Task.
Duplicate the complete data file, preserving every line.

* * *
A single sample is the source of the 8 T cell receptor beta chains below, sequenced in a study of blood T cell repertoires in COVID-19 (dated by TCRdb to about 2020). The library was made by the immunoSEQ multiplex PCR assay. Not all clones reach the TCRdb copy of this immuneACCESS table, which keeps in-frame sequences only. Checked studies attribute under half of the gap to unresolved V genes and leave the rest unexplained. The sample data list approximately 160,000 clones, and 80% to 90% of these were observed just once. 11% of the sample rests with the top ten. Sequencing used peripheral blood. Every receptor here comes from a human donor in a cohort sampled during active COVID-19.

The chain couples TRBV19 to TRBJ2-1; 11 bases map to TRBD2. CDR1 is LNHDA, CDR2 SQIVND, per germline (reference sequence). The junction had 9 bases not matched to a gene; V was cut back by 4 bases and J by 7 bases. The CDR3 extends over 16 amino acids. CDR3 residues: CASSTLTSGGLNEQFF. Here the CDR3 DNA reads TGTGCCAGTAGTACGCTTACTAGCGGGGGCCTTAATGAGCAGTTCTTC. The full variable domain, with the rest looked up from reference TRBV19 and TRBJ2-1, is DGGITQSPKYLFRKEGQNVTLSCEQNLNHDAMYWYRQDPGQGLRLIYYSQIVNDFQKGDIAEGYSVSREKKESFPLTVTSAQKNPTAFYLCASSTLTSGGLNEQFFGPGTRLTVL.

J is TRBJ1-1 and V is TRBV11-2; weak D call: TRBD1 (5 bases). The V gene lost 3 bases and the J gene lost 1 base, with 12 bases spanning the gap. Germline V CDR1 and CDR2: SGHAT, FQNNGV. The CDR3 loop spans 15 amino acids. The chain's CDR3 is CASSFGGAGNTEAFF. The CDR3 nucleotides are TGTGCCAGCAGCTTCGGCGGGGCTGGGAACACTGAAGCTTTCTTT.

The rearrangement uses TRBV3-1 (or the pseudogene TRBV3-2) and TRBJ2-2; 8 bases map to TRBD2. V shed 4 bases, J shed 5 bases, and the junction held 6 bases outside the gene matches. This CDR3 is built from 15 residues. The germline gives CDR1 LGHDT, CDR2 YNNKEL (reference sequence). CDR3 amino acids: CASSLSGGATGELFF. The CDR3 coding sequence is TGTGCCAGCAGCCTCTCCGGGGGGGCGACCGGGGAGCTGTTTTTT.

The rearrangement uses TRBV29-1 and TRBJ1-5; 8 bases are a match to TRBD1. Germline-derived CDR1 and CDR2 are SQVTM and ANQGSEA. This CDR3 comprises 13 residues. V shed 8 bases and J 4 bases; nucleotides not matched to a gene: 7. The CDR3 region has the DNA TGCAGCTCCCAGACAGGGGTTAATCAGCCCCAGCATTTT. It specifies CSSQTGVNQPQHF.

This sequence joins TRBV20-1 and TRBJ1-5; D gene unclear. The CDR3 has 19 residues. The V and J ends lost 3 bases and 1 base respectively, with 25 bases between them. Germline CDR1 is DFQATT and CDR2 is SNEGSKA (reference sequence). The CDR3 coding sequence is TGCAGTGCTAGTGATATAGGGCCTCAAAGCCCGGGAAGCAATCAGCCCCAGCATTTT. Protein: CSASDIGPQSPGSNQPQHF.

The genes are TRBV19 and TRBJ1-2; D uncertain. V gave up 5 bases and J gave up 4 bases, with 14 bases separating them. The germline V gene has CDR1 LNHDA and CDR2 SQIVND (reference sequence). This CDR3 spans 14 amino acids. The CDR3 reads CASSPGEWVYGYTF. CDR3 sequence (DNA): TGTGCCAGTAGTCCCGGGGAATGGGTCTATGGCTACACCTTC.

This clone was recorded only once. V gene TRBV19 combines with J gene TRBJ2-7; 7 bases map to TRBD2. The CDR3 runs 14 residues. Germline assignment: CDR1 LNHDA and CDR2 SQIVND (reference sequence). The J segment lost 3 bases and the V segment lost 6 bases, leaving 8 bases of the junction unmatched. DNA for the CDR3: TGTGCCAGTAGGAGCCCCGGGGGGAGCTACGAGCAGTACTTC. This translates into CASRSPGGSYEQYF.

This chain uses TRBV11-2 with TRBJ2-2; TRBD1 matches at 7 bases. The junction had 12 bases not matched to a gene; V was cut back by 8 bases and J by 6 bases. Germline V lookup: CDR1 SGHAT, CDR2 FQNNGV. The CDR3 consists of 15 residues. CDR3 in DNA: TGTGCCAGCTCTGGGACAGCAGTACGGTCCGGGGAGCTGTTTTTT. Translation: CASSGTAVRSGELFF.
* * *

A single sample is the source of the 8 T cell receptor beta chains below, sequenced in a study of blood T cell repertoires in COVID-19 (dated by TCRdb to about 2020). The library was made by the immunoSEQ multiplex PCR assay. Not all clones reach the TCRdb copy of this immuneACCESS table, which keeps in-frame sequences only. Checked studies attribute under half of the gap to unresolved V genes and leave the rest unexplained. The sample data list approximately 160,000 clones, and 80% to 90% of these were observed just once. 11% of the sample rests with the top ten. Sequencing used peripheral blood. Every receptor here comes from a human donor in a cohort sampled during active COVID-19.

The chain couples TRBV19 to TRBJ2-1; 11 bases map to TRBD2. CDR1 is LNHDA, CDR2 SQIVND, per germline (reference sequence). The junction had 9 bases not matched to a gene; V was cut back by 4 bases and J by 7 bases. The CDR3 extends over 16 amino acids. CDR3 residues: CASSTLTSGGLNEQFF. Here the CDR3 DNA reads TGTGCCAGTAGTACGCTTACTAGCGGGGGCCTTAATGAGCAGTTCTTC. The full variable domain, with the rest looked up from reference TRBV19 and TRBJ2-1, is DGGITQSPKYLFRKEGQNVTLSCEQNLNHDAMYWYRQDPGQGLRLIYYSQIVNDFQKGDIAEGYSVSREKKESFPLTVTSAQKNPTAFYLCASSTLTSGGLNEQFFGPGTRLTVL.

J is TRBJ1-1 and V is TRBV11-2; weak D call: TRBD1 (5 bases). The V gene lost 3 bases and the J gene lost 1 base, with 12 bases spanning the gap. Germline V CDR1 and CDR2: SGHAT, FQNNGV. The CDR3 loop spans 15 amino acids. The chain's CDR3 is CASSFGGAGNTEAFF. The CDR3 nucleotides are TGTGCCAGCAGCTTCGGCGGGGCTGGGAACACTGAAGCTTTCTTT.

The rearrangement uses TRBV3-1 (or the pseudogene TRBV3-2) and TRBJ2-2; 8 bases map to TRBD2. V shed 4 bases, J shed 5 bases, and the junction held 6 bases outside the gene matches. This CDR3 is built from 15 residues. The germline gives CDR1 LGHDT, CDR2 YNNKEL (reference sequence). CDR3 amino acids: CASSLSGGATGELFF. The CDR3 coding sequence is TGTGCCAGCAGCCTCTCCGGGGGGGCGACCGGGGAGCTGTTTTTT.

The rearrangement uses TRBV29-1 and TRBJ1-5; 8 bases are a match to TRBD1. Germline-derived CDR1 and CDR2 are SQVTM and ANQGSEA. This CDR3 comprises 13 residues. V shed 8 bases and J 4 bases; nucleotides not matched to a gene: 7. The CDR3 region has the DNA TGCAGCTCCCAGACAGGGGTTAATCAGCCCCAGCATTTT. It specifies CSSQTGVNQPQHF.

This sequence joins TRBV20-1 and TRBJ1-5; D gene unclear. The CDR3 has 19 residues. The V and J ends lost 3 bases and 1 base respectively, with 25 bases between them. Germline CDR1 is DFQATT and CDR2 is SNEGSKA (reference sequence). The CDR3 coding sequence is TGCAGTGCTAGTGATATAGGGCCTCAAAGCCCGGGAAGCAATCAGCCCCAGCATTTT. Protein: CSASDIGPQSPGSNQPQHF.

The genes are TRBV19 and TRBJ1-2; D uncertain. V gave up 5 bases and J gave up 4 bases, with 14 bases separating them. The germline V gene has CDR1 LNHDA and CDR2 SQIVND (reference sequence). This CDR3 spans 14 amino acids. The CDR3 reads CASSPGEWVYGYTF. CDR3 sequence (DNA): TGTGCCAGTAGTCCCGGGGAATGGGTCTATGGCTACACCTTC.

This clone was recorded only once. V gene TRBV19 combines with J gene TRBJ2-7; 7 bases map to TRBD2. The CDR3 runs 14 residues. Germline assignment: CDR1 LNHDA and CDR2 SQIVND (reference sequence). The J segment lost 3 bases and the V segment lost 6 bases, leaving 8 bases of the junction unmatched. DNA for the CDR3: TGTGCCAGTAGGAGCCCCGGGGGGAGCTACGAGCAGTACTTC. This translates into CASRSPGGSYEQYF.

This chain uses TRBV11-2 with TRBJ2-2; TRBD1 matches at 7 bases. The junction had 12 bases not matched to a gene; V was cut back by 8 bases and J by 6 bases. Germline V lookup: CDR1 SGHAT, CDR2 FQNNGV. The CDR3 consists of 15 residues. CDR3 in DNA: TGTGCCAGCTCTGGGACAGCAGTACGGTCCGGGGAGCTGTTTTTT. Translation: CASSGTAVRSGELFF.